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Golf courses against flooding

The Washington Post looks at how Clear Lake made it through Harvey.

Like many parts of Houston, Clear Lake City has a history of flooding. The area got an unexpected break when Hurricane Harvey dumped record rainfall, thanks to its decision years ago to sacrifice one of its golf courses to flood control.

After 12 years of planning, crews in November completed the first of five construction phases of Exploration Green. Three months ago Harvey gave the budding project its first trial, and planners say it saved 150 homes from inundation.

“It held the water like a champ,” said Doug Peterson, a retired NASA employee and 30-year Clear Lake City resident who helps lead the community effort to turn the 178-acre former golf course into a combination wetland park and floodwater reservoir. “This project is a model for other areas where we’ve had these massive rains.”

When Exploration Green is completed in 2021, it will drain up to half a billion gallons of storm water and protect up to 3,000 homes, officials say.

While Houston struggles to develop a more robust regional drainage system, Exploration Green shows how a local community can claim land for local flood control. Planners have turned from the concrete basins of the past and look instead to existing green space to drain floods.

“Its being a golf course made construction really easy,” said Kelly Shipley, project manager for Exploration Green and an engineer with LAN, Inc. “You can just dig a hole, essentially.”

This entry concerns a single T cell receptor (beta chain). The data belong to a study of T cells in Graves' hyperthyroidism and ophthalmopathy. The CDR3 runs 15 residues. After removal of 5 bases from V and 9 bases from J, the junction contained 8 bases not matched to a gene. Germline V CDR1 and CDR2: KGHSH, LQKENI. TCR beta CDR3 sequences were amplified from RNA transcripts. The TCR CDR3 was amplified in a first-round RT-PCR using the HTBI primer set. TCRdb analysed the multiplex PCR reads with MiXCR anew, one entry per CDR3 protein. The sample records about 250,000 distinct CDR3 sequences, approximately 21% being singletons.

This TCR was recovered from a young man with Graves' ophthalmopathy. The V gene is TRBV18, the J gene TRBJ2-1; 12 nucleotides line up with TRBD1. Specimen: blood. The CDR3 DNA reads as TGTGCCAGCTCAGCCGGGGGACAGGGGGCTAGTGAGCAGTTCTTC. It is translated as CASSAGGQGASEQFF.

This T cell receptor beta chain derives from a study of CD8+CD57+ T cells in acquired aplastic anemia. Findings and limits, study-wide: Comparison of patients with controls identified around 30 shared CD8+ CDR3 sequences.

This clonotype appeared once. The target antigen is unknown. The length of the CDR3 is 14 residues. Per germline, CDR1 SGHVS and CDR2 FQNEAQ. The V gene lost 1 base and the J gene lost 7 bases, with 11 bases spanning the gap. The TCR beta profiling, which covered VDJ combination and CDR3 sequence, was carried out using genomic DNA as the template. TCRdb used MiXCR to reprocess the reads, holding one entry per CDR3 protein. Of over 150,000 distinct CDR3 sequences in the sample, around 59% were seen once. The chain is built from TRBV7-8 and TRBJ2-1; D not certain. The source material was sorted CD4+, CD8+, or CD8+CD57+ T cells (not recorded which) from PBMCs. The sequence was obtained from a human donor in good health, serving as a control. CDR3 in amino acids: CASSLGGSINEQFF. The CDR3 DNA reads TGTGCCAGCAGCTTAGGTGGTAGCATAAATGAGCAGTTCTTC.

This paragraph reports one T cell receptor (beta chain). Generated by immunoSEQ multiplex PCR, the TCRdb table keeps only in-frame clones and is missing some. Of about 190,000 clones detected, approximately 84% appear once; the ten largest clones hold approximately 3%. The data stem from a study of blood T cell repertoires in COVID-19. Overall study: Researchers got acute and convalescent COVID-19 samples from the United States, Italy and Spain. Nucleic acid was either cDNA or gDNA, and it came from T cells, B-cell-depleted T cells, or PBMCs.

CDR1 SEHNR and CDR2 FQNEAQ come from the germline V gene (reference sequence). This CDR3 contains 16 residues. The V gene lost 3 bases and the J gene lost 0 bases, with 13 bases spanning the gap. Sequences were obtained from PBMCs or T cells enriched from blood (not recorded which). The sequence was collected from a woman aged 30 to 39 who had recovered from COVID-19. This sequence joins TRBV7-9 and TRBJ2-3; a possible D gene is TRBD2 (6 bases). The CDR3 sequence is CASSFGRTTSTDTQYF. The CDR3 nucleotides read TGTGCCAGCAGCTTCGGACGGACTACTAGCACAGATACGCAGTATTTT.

The greater Houston area has its share of golf courses as well, and this idea has been suggested as one tool in the box of flood mitigation. I’m not sure who gets to decide which golf courses would be better used as detention ponds, but to the extent that it makes sense to do, I’m fine with it.

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  1. neither here nor there says:

    See which ones are willing to sell, there are two golf courses within 4 miles of Meyerland, one is across from Fondren Southwest, the other is across the bayou from Sterling McCall Toyota, adjacent to the Southwest Frwy.

    Then again if the county was really interested in flood control they would not have the low tax rate on the Flood Control District.

    Ed Emmett is now acting like he cares, it is a little late to be saying that you care, he has been there for 10 years.

  2. voter_worker says:

    The unique factor in this project is the involvement of the Clear Lake City Water Authority working in tandem with a private group, the Exploration Green Conservancy. The portion of Houston within its jurisdiction has a status unlike any other part of the city. There are random golf courses all over our region; another one just up the road from Clear Lake City is being converted into a botanical garden. The jurisdictions they are in are “who gets to decide” whether they are reclaimed for flood mitigation, or given up to market forces. Describing Exploration Green as a “detention pond” would be minimizing the creative flood mitigation solution devised by the rather imaginative and persistent people that have made it happen.